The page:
Donald Trump’s criminal scandals are closing in on him all at once

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This week we’ll see the start of the Donald Trump vs. E. Jean Carroll trial, a groundbreaking and very important civil trial that will no doubt get a significant amount attention – just as it deserves. Yesterday I did a dive into what to expect (and not expect) from this trial. Before this week’s civil trial gets underway, it’s a good moment to remind ourselves of all the criminal trials that Trump has waiting for him on the other side of it.

We’ve already seen Donald Trump criminally indicted for thirty-four financial felonies in Manhattan. Given the differing speeds at which the courts in various jurisdictions tend to process criminal cases, it’s possible that Manhattan will end up being the last of Trump’s criminal trials. Two other criminal cases against Trump – or three, depending on how they’re filed – may end up getting to trial quicker.

Fulton County District Attorney Fani Willis appeared to get everything she wanted and needed out of her special grand jury. Now she’s still waiting for regular grand jury time to go through the simple one or two day formality of bringing those indictments (yes, the grand jury system in Fulton County is this famously backed up; it’s why Willis used a special grand jury to do as much of the case work as she could). Recent reporting from a major news outlet suggested that Willis was likely to get that grand jury time in the second week of May, which is just a couple weeks from now. So yes, Trump could find himself indicted again rather soon.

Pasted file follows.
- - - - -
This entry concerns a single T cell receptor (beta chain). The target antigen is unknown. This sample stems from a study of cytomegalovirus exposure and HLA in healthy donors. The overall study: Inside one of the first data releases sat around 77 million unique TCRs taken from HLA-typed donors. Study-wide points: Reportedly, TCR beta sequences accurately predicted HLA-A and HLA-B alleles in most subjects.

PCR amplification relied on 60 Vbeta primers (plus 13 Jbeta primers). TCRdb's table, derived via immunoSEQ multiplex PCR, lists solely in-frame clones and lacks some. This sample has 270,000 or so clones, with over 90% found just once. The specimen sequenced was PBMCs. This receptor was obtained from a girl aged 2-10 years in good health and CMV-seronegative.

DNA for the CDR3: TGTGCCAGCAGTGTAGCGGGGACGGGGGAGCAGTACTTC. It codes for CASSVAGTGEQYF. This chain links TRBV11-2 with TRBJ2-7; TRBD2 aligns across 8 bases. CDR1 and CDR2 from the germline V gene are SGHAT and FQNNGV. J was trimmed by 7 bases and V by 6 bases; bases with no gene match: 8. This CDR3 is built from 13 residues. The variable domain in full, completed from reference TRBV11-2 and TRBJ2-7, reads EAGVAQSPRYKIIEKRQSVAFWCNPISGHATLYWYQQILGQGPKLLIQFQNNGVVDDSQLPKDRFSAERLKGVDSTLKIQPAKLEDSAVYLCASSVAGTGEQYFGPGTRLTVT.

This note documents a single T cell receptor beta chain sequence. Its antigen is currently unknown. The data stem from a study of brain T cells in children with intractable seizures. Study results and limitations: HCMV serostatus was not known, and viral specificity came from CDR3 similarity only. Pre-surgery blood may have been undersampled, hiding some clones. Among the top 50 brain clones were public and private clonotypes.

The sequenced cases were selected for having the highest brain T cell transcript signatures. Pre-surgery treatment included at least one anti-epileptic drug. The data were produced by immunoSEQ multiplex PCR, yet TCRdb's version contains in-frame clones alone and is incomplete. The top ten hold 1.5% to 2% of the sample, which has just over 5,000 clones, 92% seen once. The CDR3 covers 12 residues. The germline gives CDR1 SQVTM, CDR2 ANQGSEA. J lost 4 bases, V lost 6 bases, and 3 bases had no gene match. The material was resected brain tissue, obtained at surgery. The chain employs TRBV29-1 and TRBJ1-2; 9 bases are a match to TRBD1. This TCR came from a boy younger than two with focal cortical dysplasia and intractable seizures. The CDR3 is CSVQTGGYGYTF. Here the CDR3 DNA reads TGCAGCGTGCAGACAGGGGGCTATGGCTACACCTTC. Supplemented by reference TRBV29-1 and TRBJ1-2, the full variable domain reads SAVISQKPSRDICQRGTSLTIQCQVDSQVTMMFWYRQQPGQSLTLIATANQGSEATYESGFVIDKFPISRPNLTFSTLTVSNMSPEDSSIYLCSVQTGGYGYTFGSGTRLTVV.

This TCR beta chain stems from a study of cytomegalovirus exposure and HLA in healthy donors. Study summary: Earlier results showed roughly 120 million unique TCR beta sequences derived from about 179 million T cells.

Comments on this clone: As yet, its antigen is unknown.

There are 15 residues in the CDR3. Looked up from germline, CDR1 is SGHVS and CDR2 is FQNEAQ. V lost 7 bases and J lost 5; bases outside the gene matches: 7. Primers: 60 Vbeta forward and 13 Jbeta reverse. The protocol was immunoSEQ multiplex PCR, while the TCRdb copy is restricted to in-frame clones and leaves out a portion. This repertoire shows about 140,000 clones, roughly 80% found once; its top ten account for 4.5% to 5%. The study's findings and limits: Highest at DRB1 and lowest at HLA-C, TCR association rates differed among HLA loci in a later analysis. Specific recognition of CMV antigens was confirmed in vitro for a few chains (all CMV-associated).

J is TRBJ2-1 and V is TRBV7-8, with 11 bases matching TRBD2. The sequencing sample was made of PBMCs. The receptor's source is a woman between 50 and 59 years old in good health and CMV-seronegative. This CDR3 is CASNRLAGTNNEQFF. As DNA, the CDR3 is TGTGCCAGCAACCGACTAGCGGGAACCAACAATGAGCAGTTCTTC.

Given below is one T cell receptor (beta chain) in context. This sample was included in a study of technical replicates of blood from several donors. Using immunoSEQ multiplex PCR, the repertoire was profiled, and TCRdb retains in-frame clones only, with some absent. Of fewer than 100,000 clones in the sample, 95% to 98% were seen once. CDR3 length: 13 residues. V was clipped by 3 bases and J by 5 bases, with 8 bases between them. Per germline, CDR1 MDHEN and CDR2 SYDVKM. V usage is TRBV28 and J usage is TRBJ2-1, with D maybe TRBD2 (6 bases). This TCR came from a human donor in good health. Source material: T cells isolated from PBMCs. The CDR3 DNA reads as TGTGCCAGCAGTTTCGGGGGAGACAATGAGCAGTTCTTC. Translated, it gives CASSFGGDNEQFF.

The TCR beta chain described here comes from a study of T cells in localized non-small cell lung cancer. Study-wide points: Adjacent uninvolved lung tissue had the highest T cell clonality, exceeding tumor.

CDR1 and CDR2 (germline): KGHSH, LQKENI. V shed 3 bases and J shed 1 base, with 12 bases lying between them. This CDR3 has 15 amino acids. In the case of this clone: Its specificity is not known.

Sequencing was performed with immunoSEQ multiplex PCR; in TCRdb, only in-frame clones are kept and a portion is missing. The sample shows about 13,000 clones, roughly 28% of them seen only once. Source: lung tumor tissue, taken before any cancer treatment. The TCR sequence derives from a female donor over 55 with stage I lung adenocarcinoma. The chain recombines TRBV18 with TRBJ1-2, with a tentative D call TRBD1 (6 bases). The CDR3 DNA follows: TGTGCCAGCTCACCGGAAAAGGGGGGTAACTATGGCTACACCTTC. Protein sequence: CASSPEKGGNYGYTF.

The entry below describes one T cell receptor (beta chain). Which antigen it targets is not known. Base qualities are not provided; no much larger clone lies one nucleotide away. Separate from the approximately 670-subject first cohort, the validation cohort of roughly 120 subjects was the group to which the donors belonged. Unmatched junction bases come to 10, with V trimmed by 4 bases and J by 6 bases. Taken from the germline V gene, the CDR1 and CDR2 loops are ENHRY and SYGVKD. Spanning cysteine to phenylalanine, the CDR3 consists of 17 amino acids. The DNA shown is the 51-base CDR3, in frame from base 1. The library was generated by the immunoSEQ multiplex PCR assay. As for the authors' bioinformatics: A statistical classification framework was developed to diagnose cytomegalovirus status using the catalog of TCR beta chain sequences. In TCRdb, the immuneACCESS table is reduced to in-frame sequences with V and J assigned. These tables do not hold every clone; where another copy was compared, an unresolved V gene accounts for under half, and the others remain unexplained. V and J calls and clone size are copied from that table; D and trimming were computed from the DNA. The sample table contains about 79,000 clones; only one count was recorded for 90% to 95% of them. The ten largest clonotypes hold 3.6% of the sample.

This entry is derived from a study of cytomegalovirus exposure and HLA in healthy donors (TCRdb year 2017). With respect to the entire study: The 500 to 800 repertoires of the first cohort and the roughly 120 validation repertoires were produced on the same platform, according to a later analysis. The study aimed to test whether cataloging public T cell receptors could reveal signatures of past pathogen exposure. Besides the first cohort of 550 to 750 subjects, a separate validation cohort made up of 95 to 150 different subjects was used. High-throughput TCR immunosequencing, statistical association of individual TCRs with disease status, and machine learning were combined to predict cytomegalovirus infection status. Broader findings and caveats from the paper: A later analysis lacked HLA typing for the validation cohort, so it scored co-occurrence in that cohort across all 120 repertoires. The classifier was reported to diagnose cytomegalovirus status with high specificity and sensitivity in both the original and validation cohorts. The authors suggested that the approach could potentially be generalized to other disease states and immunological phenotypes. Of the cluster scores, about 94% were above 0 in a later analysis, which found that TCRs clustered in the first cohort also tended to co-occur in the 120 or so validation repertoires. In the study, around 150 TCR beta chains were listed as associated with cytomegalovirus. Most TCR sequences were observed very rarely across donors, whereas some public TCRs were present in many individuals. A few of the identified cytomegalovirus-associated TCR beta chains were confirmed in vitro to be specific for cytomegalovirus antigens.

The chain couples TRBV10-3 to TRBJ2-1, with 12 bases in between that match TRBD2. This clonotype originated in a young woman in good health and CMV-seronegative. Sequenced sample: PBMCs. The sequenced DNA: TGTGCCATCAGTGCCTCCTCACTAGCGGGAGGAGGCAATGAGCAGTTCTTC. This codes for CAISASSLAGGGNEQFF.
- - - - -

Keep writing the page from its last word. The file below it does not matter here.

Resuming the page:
Then there’s the DOJ, which fairly recently won a series of long-running court battles (dating back to long before Jack Smith) over striking executive privilege and attorney-client privilege and compelling everyone around Trump to testify against him. Since that time there have been reports of Smith putting a number of those individuals in front of the grand jury. It’s difficult to predict how close to the finish line these DOJ indictments are, but this kind of grand jury testimony is endgame stuff.

Best anyone can tell from the outside, based on the limited information that’s been surfacing about both cases, Smith is closer to the finish line in the Trump classified documents case than he is in the Trump election crimes case. The key remaining question is whether Jack Smith will decide to bring charges in the first case as soon as it’s ready, or wait until charges in both cases are ready. That’ll likely come down to timing. Smith knows how much time he’ll need to bring these cases to trial in spite of Trump’s stall tactics, and will obviously time the first of Trump’s indictments accordingly. It’s pretty easy to figure out the inherent logic of Smith’s timetable, but that doesn’t make it any easier to figure out the specific dates he has circled on his calendar.

Again, it’s crucial to keep in mind that as groundbreaking and consequential as this week’s Donald Trump vs. E. Jean Carroll case will be, it’s strictly a civil case involving civil damages – meaning no criminal charges, no criminal penalties, and no Trump in handcuffs. That stuff will all come later, once the criminal cases being brought by Manhattan, Fulton County, and the DOJ reach trial. At this point it’s all closing in on him.

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